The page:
Display Settings:

Format

Send to:

Choose Destination
See comment in PubMed Commons below
Regul Pept. 2009 Jun 5;155(1-3):6-10. doi: 10.1016/j.regpep.2009.03.015. Epub 2009 Apr 2.

Cholecystokinin and gut-brain signalling.

Author information

  • Physiological Laboratory, School of Biomedical Sciences, University of Liverpool, Crown St, Liverpool L69 3BX, UK. g.j.dockray@liverpool.ac.uk

Abstract

Enteroendocrine cells of the gastrointestinal tract act as a luminal surveillance system responding to either the presence or absence of food in the gut lumen. Collectively, their secretory products regulate the course of digestion and determine the delivery of nutrient to the gut by controlling food intake. Afferent neurons of the vagus nerve are an important target of gut hormones, particularly for control of food intake. The intestinal hormone cholecystokinin (CCK) stimulates vagal afferent neuron discharge and also controls the expression of both G-protein coupled receptors and peptide neurotransmitters in these neurons. When plasma CCK concentrations are low, for example in fasting, vagal afferent neurons express cannabinoid CB1 and melanin concentrating hormone (MCH)-1 receptors, both of which are associated with stimulation of food intake. Post-prandial release of CCK rapidly down-regulates the expression of both receptors but stimulates the expression of Y2 receptors in neurons projecting to the stomach. In fasting, there is also increased expression in these neurons of the appetite-stimulating neuropeptide transmitter MCH, and depressed expression of the satiety-peptide cocaine and amphetamine regulated transcript (CART). Secretion of CCK decreases expression of MCH and increases expression of CART. The neurochemical phenotype of vagal afferent neurons therefore encodes whether or not there has been nutrient ingestion over the previous period. At low plasma concentrations of CCK vagal afferent neurons exhibit increased capacity for appetite-stimulation, while post-prandial concentrations of CCK lead to enhanced capacity for satiety signalling. A gatekeeper function can therefore be attributed to CCK in that its presence or absence influences the capacity of vagal afferent neurons to respond to other neurohormonal signals.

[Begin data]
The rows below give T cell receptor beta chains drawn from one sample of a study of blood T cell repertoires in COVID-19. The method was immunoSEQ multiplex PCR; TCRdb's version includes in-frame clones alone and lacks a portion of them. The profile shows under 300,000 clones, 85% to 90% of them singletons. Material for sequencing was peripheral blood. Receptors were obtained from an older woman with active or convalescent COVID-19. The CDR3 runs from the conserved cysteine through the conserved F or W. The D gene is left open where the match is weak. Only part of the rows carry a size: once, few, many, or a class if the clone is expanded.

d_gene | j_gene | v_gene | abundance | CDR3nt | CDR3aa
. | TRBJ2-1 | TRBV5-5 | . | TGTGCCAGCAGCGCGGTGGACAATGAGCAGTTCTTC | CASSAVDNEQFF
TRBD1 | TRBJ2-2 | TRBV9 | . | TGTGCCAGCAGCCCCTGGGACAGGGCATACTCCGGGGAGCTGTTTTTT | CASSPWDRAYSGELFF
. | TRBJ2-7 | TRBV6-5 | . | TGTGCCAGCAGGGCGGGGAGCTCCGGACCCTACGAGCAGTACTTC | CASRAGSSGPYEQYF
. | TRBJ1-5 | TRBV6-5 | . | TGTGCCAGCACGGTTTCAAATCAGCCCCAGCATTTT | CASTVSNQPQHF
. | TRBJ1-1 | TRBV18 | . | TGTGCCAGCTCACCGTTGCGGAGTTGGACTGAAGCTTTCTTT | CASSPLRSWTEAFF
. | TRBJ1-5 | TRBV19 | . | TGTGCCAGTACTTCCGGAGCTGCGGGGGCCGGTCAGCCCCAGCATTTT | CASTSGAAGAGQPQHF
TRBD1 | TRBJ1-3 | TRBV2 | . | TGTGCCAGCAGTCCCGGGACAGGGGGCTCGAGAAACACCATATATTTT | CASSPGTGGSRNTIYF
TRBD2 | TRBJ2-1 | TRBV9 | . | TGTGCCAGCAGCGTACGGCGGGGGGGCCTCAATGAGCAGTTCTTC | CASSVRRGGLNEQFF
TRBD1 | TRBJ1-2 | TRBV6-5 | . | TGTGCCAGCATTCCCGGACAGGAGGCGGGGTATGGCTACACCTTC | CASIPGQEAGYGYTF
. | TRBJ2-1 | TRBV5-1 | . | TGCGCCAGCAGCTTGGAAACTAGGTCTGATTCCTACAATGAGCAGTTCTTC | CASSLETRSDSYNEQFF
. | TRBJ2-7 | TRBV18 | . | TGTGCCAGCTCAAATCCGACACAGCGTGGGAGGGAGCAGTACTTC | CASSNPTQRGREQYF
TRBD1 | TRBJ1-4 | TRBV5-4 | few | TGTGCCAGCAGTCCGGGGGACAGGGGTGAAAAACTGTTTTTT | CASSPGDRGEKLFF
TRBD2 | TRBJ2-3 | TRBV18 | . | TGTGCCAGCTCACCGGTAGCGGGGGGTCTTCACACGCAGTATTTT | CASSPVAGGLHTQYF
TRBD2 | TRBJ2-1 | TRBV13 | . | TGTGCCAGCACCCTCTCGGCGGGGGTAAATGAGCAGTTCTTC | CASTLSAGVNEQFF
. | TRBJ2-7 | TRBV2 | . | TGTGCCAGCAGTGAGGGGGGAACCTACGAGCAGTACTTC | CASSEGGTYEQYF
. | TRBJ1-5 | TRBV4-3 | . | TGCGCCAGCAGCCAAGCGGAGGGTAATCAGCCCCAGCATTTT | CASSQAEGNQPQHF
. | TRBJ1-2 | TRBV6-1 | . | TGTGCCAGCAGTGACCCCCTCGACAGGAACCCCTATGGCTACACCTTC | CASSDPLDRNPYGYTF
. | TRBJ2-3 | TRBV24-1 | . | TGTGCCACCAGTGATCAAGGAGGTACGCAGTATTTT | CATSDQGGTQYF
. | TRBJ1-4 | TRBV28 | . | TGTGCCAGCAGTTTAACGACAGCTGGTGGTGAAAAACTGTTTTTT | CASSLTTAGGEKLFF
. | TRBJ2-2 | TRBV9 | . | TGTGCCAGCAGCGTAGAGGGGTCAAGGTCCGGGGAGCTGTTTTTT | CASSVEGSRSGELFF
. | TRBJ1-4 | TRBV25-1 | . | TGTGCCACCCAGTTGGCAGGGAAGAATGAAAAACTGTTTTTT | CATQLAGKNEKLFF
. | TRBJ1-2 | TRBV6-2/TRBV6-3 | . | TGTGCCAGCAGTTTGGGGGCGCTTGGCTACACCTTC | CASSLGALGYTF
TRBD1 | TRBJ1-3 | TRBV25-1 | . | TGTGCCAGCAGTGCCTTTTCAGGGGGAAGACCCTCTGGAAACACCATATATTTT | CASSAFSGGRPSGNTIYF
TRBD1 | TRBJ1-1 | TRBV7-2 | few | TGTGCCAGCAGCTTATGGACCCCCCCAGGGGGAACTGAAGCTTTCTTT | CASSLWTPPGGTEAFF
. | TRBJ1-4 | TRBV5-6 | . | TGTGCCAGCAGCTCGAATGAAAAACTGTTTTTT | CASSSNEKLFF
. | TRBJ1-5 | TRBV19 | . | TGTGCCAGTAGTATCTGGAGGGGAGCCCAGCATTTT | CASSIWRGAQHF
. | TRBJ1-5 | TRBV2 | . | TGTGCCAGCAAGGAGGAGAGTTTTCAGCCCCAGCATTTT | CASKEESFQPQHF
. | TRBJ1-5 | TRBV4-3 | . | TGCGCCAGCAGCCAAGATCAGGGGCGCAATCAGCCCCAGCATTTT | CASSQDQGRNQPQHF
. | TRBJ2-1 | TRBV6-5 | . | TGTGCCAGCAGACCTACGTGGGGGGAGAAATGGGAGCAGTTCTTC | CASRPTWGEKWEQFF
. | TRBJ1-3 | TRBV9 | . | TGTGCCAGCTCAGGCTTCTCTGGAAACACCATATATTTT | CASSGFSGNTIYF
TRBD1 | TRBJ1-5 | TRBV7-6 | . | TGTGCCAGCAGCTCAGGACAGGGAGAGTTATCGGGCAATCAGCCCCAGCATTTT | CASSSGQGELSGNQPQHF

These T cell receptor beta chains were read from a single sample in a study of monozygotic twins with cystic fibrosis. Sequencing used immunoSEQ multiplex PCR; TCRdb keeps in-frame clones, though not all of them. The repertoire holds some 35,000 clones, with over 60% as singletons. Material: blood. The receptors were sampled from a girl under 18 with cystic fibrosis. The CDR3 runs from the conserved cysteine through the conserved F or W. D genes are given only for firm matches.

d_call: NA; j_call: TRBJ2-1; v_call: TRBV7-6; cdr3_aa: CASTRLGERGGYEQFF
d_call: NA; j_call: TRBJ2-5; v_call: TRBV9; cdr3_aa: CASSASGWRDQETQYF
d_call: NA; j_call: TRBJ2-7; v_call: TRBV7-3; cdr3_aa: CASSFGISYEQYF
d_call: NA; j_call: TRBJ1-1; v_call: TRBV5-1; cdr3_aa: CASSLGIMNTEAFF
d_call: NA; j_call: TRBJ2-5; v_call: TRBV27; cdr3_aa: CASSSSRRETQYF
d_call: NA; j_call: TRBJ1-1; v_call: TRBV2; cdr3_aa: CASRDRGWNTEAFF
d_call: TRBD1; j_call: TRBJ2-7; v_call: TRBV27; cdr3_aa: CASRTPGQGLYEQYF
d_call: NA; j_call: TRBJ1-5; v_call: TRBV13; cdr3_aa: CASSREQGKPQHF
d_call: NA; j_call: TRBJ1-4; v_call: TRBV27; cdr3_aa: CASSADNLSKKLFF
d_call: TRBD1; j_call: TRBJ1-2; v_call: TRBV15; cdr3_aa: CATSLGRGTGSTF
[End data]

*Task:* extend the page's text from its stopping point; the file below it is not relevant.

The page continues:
PMID:
19345244
[PubMed - indexed for MEDLINE]
PubMed Commons home

PubMed Commons

0 comments
How to join PubMed Commons

    Supplemental Content

    Full text links

    Icon for Elsevier Science
    Loading ...
    Write to the Help Desk